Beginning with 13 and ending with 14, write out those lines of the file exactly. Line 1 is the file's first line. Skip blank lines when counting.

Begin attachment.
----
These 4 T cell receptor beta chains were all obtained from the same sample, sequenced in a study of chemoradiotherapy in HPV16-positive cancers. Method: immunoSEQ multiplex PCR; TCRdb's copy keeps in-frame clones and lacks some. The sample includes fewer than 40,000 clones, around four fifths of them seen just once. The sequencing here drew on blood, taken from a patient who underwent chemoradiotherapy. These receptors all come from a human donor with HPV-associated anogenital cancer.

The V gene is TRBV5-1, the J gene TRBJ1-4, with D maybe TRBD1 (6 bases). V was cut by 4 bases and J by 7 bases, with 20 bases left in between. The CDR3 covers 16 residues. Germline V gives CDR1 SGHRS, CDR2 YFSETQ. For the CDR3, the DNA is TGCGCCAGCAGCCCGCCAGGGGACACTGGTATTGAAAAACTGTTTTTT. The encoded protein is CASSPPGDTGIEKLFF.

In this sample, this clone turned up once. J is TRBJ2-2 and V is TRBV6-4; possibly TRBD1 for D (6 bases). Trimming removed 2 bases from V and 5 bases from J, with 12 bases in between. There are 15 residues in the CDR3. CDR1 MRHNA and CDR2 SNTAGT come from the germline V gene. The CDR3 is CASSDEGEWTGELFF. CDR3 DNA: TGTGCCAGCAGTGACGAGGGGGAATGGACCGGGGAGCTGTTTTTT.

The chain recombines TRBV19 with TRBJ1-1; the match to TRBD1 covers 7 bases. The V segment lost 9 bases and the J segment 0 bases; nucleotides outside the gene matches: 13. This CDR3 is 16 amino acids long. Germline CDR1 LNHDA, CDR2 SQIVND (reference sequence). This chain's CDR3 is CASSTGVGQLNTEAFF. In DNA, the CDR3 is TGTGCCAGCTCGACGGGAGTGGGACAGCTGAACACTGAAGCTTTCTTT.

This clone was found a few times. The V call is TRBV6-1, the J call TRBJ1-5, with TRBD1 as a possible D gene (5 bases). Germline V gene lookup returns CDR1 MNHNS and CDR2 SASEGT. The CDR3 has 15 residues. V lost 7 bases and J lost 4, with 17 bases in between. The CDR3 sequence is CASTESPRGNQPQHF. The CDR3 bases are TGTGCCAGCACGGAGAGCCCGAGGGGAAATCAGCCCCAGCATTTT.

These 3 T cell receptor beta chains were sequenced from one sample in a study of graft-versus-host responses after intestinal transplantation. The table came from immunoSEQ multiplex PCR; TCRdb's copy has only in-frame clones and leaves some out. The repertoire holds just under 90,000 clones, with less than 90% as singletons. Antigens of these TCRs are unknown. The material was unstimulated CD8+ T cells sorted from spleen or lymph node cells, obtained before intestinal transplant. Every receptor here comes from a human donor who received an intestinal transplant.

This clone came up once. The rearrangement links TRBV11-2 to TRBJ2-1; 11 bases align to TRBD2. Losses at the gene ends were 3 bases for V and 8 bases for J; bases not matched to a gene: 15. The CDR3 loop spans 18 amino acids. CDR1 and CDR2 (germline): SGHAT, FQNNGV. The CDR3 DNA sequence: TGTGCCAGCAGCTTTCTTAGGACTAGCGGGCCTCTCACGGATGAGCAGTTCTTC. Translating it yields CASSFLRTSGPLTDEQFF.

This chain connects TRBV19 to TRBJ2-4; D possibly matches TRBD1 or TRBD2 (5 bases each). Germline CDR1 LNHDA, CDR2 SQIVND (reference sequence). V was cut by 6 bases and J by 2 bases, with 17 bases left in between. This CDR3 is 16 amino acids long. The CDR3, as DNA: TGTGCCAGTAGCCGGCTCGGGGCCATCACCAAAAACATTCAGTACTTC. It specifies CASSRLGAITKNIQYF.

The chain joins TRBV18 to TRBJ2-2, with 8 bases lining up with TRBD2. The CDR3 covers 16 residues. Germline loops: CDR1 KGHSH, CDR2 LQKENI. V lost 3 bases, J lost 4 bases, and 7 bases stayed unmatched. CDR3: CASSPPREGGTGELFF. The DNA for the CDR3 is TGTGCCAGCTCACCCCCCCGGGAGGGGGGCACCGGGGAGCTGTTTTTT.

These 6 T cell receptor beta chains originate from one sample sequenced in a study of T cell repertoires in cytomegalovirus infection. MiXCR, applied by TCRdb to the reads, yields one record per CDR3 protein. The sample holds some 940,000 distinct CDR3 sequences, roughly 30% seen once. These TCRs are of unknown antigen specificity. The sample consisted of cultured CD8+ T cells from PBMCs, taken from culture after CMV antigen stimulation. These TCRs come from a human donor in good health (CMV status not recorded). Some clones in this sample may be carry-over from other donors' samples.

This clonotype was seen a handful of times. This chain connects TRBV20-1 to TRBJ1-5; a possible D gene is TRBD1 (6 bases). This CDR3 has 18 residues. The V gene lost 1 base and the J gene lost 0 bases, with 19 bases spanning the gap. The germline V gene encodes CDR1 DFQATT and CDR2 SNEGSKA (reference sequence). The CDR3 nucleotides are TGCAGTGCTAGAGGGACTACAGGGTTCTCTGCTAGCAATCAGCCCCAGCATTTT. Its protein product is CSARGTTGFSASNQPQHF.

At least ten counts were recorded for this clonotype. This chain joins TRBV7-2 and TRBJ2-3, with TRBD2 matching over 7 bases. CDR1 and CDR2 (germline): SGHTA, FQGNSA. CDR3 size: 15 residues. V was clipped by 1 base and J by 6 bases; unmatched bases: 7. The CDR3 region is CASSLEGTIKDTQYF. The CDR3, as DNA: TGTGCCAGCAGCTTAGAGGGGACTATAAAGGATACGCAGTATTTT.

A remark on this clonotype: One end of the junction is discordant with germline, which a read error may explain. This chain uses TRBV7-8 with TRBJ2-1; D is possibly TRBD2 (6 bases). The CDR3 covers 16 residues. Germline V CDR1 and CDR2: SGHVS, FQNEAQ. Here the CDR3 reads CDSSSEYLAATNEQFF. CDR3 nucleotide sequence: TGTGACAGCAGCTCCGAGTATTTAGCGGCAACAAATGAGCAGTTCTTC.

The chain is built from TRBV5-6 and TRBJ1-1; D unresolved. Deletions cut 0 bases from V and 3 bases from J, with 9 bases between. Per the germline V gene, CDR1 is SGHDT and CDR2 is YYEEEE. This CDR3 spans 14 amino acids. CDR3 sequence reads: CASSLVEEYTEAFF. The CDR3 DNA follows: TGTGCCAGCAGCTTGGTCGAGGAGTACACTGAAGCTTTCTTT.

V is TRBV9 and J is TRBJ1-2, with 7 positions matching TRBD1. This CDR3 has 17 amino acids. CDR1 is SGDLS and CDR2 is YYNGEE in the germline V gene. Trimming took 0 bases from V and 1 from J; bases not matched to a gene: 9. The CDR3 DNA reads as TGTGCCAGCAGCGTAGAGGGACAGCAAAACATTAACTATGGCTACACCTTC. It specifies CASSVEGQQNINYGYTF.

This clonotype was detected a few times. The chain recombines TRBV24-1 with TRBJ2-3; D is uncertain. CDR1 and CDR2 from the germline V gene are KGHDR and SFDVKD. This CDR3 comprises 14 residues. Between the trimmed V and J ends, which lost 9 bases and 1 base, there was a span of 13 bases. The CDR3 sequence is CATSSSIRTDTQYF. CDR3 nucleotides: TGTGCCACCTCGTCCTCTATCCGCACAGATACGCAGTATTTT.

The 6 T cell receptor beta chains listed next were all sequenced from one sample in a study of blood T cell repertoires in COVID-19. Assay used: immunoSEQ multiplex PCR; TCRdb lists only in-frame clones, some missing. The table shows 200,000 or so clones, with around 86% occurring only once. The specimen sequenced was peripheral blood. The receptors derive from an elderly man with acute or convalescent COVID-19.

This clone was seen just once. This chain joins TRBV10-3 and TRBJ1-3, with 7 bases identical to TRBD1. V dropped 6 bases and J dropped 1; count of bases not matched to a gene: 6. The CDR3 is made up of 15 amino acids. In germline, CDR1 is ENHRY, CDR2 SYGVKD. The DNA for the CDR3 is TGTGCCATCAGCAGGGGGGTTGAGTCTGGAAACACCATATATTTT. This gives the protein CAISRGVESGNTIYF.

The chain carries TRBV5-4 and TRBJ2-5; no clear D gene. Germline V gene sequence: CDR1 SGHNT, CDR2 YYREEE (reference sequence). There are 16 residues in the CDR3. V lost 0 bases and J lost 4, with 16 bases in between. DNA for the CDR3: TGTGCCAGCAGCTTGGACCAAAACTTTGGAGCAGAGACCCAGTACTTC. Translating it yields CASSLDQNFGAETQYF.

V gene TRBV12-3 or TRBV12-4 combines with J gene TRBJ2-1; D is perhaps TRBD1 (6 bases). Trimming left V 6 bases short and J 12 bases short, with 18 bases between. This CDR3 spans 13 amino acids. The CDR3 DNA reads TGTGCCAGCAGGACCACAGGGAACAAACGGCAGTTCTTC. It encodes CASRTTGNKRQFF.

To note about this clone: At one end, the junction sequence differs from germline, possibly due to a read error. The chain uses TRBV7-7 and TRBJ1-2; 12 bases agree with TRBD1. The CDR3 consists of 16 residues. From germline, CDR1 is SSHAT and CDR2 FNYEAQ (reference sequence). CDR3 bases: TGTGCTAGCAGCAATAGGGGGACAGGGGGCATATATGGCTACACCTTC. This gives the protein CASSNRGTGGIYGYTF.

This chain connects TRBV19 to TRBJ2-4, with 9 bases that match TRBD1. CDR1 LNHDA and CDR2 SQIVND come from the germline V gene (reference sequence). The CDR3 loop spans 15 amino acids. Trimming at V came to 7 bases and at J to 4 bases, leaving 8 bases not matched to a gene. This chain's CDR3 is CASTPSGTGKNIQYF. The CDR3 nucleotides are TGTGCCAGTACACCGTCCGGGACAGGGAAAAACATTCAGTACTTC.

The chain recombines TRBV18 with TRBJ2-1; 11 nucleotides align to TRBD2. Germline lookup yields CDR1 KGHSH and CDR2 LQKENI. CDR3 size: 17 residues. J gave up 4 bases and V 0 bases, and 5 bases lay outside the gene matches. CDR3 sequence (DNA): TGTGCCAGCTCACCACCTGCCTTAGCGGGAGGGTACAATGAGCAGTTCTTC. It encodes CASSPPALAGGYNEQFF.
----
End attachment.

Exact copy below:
A remark on this clonotype: One end of the junction is discordant with germline, which a read error may explain. This chain uses TRBV7-8 with TRBJ2-1; D is possibly TRBD2 (6 bases). The CDR3 covers 16 residues. Germline V CDR1 and CDR2: SGHVS, FQNEAQ. Here the CDR3 reads CDSSSEYLAATNEQFF. CDR3 nucleotide sequence: TGTGACAGCAGCTCCGAGTATTTAGCGGCAACAAATGAGCAGTTCTTC.

The chain is built from TRBV5-6 and TRBJ1-1; D unresolved. Deletions cut 0 bases from V and 3 bases from J, with 9 bases between. Per the germline V gene, CDR1 is SGHDT and CDR2 is YYEEEE. This CDR3 spans 14 amino acids. CDR3 sequence reads: CASSLVEEYTEAFF. The CDR3 DNA follows: TGTGCCAGCAGCTTGGTCGAGGAGTACACTGAAGCTTTCTTT.